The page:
He took the time to single out Board of Supervisors Chair Kathryn Barger, telling the L.A. Times that he’d been working to bring everyone together and that:

“This is pretty much a silent coup, what they’re trying to orchestrate. We should be worried about masks, about test kits, and I have [Supervisor] Kathryn Barger worried about guns and ammunition.”

Barger has not commented on Villanueva’s actions regarding gun stores.

As further demonstration of Villanueva’s lack of maturity and leadership, he promised that “he will pull all his resources out of the emergency operations center if he’s removed” – even though obviously the Sheriff’s Department would still be a vital part of the county’s emergency response team, and a united response is needed during this pandemic. As Supervisor Sheila Kuehl said in a statement to the press:


“The change on Tuesday’s agenda will not in any way diminish the Sheriff’s Department’s authority over emergency law enforcement activities. it simply updates county codes to reflect best practices and implements one of the recommendations made in the aftermath of the Woolsey Fire.”

But do go on, Sheriff, about how you’re the only one trying to bring all of the parts of the county together.

Is the pattern becoming clear? It starts when Villanueva either feels like he’s not getting enough attention (positive or negative, doesn’t matter to him) or feels his authority and masculinity are threatened by a female-majority Board of Supervisors. He then takes an action to assert his authority then advertises that to the press. If the Board takes an action he perceives as retaliation (such as County Counsel’s legal opinion or the pending motion), he runs to the press and simultaneously lashes out and humbly claims he’s just trying to do the right thing but people are out to get him.

It’s a destructive pattern, and it’s clear that the welfare of the people of Los Angeles County isn’t near the top of Villanueva’s priority list.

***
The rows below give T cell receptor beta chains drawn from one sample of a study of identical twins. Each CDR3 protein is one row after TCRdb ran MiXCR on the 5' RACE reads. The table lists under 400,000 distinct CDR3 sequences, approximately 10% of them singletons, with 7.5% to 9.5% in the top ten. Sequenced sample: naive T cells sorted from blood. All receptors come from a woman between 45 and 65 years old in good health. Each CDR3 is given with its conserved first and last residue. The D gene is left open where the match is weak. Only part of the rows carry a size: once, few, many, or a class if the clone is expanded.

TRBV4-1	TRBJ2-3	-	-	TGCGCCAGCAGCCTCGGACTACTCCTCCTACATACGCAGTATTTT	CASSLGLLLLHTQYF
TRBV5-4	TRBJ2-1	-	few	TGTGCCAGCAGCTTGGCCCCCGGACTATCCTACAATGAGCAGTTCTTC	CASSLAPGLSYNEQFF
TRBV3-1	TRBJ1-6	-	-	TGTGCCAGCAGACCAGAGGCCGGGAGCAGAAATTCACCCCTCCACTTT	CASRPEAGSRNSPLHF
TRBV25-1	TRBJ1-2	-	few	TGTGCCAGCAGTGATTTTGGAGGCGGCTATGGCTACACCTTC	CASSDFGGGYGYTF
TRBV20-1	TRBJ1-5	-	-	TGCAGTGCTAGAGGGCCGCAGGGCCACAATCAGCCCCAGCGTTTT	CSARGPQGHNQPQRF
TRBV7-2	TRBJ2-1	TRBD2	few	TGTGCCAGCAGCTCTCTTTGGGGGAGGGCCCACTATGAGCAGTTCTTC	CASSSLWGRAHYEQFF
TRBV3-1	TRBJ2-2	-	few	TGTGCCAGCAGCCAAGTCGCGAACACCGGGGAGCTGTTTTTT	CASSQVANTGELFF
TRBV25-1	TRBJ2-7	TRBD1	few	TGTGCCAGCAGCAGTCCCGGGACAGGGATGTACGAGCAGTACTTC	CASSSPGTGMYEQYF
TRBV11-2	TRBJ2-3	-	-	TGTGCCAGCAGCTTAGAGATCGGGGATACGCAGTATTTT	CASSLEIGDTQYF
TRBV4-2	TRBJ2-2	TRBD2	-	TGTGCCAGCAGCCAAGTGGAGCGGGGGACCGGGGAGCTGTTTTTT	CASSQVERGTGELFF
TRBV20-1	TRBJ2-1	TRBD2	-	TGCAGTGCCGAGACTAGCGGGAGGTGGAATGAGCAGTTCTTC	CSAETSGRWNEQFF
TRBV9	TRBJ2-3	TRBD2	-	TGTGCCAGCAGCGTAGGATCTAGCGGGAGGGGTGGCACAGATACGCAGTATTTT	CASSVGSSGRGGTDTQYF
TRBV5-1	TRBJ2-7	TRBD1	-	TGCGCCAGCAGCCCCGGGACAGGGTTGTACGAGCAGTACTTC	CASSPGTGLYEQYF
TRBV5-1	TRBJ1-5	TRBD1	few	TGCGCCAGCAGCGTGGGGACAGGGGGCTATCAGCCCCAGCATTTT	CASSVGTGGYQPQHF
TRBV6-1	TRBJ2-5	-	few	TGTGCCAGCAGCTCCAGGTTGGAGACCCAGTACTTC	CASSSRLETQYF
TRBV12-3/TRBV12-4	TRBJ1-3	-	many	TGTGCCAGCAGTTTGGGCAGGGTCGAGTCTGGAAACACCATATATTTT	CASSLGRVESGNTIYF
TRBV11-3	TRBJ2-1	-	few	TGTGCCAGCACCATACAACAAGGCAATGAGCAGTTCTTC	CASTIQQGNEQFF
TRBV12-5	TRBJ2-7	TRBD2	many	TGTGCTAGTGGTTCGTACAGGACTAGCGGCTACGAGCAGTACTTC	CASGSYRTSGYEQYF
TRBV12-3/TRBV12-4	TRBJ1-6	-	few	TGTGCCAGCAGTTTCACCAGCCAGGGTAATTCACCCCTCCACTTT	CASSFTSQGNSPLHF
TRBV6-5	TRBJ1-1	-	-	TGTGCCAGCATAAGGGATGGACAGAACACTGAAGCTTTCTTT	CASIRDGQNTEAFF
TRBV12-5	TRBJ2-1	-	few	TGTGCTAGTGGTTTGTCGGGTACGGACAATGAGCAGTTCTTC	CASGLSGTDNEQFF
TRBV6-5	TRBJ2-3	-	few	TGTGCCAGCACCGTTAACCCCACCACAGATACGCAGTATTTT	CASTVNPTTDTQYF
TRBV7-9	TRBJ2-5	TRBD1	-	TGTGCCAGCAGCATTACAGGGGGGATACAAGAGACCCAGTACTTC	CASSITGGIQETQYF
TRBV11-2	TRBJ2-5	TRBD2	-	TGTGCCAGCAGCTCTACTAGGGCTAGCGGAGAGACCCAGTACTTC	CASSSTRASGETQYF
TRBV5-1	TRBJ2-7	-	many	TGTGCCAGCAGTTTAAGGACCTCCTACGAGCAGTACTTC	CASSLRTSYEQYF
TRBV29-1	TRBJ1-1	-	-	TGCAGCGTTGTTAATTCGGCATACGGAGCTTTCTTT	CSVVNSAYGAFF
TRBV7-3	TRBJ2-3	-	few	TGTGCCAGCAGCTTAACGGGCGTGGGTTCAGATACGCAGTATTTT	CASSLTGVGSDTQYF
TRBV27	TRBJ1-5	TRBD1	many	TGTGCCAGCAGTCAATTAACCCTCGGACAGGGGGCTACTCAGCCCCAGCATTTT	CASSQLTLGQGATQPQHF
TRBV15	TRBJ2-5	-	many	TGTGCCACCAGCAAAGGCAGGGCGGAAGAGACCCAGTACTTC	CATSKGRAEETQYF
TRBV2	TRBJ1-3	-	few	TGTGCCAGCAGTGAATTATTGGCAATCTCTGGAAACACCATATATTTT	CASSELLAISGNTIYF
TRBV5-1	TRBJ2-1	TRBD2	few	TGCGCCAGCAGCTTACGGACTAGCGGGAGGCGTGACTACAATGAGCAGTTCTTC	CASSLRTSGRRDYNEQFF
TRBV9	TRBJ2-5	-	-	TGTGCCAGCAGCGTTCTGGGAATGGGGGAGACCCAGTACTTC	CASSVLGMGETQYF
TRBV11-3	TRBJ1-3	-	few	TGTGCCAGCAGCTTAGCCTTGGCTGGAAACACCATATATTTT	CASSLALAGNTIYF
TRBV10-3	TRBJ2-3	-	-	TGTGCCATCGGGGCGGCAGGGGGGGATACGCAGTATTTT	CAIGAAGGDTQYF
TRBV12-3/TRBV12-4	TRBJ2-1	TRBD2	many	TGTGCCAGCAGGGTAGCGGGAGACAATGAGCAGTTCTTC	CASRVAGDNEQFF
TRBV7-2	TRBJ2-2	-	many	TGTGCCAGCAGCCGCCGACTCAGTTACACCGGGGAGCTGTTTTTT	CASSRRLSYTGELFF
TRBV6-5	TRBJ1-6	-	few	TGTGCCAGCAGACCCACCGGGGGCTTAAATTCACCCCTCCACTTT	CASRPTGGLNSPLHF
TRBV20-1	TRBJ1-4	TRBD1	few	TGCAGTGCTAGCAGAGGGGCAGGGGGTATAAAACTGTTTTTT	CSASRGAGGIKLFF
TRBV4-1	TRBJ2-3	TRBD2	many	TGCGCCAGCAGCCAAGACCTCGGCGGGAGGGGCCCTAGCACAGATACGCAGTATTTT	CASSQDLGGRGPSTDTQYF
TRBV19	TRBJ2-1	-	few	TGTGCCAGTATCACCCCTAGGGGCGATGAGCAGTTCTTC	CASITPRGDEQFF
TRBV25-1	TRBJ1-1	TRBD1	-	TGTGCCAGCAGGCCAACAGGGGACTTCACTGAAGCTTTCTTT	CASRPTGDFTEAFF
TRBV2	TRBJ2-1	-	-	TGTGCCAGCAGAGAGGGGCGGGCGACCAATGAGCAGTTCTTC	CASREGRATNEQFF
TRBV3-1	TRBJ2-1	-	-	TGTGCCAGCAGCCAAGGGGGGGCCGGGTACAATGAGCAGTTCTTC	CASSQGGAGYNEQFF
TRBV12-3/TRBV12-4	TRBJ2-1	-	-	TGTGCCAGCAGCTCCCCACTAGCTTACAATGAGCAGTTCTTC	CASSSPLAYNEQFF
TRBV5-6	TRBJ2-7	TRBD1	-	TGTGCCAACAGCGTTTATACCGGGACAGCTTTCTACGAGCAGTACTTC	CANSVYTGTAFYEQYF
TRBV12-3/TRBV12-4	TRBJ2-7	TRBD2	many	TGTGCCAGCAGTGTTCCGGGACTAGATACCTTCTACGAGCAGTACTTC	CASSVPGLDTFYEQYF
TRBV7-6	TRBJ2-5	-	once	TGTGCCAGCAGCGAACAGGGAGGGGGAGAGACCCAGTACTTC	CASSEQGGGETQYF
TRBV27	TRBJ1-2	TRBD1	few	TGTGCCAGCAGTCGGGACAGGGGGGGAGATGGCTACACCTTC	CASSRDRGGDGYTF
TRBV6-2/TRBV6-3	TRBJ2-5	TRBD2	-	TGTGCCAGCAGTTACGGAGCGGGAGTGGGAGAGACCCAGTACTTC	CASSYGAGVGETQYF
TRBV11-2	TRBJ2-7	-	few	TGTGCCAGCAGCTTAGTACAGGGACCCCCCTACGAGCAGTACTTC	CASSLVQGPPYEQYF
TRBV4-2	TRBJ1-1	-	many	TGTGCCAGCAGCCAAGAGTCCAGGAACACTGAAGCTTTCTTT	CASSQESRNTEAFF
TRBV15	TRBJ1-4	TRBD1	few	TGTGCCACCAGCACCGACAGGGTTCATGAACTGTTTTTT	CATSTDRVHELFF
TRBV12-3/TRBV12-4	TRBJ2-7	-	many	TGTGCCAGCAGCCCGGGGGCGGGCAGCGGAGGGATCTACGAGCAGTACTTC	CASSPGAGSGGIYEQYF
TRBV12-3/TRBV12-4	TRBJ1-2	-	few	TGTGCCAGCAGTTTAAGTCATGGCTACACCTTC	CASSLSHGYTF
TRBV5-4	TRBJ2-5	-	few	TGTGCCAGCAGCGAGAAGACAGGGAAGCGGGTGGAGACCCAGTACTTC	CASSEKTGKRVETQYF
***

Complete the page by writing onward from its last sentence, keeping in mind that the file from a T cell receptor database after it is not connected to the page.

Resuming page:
Apparently Villanueva didn’t get enough attention from his press hits or the announcement of his renewed effort to shut down gun stores, because he hosted a rambling Facebook live about two hours later.


The majority of the Sheriff’s comments were focused on attempting to prove that the Supervisors were lying and claiming that no one else county government was able to handle the situation:

“Some people just don’t want to be told what the limits of their authority are or what their role is. And as an elected sheriff, I have a role as a director of emergency operations,” Villanueva said, adding that he is a part of the Unified Coordination Group but has the role of executing what the group decision is. “What’s decided at the group level, that is how the process works. That is what teamwork is all about. So I want to encourage my counterparts on the Board of Supervisors to join the game and let’s do this the right way.

“Unfortunately, the Department of Public Health (and) the Department of Health Services was not prepared for a pandemic at the onset of this.”

The board, Villanueva said, would “be the one dictating the outcome of every single incident, which they definitely don’t understand how to handle them properly.”

Congratulations, Sheriff Villanueva. Not since former Broward County Sheriff Scott Israel’s performance in the aftermath of the Parkland shooting have we seen a law enforcement officer more concerned with political posturing, spin, and maintaining his power at all costs in the midst of a crisis.